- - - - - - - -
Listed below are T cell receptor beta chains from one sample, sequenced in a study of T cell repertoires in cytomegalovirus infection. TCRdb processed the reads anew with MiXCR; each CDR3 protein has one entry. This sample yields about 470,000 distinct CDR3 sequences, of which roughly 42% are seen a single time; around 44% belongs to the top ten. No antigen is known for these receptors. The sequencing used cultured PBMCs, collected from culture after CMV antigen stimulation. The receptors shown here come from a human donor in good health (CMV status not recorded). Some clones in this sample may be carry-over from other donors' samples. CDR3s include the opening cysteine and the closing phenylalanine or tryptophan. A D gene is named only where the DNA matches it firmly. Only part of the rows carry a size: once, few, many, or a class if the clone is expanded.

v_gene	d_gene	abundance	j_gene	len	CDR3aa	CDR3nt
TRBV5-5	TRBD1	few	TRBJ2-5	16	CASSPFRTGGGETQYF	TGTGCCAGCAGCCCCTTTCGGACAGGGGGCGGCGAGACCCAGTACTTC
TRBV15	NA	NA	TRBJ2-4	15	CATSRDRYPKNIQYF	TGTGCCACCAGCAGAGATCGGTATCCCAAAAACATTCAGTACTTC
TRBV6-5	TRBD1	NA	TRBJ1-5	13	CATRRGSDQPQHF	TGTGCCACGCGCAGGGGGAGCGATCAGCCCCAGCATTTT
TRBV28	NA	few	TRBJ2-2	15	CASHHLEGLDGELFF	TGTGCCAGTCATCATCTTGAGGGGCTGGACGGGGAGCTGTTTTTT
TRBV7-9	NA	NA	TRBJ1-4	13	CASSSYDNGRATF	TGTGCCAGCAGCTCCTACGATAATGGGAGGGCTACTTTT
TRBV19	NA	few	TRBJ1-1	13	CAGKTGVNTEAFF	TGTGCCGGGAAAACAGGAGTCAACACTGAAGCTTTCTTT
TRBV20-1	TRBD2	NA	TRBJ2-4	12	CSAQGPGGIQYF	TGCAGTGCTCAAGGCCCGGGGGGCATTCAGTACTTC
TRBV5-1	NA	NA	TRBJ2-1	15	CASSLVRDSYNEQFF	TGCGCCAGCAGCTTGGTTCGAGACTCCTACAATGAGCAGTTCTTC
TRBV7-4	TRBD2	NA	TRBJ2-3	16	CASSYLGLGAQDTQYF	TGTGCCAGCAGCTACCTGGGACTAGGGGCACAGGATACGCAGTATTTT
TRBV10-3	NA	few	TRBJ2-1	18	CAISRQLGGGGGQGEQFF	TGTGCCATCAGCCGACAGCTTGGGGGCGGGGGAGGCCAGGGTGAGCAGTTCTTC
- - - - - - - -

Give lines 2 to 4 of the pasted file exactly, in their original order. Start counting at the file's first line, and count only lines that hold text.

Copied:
v_gene	d_gene	abundance	j_gene	len	CDR3aa	CDR3nt
TRBV5-5	TRBD1	few	TRBJ2-5	16	CASSPFRTGGGETQYF	TGTGCCAGCAGCCCCTTTCGGACAGGGGGCGGCGAGACCCAGTACTTC
TRBV15	NA	NA	TRBJ2-4	15	CATSRDRYPKNIQYF	TGTGCCACCAGCAGAGATCGGTATCCCAAAAACATTCAGTACTTC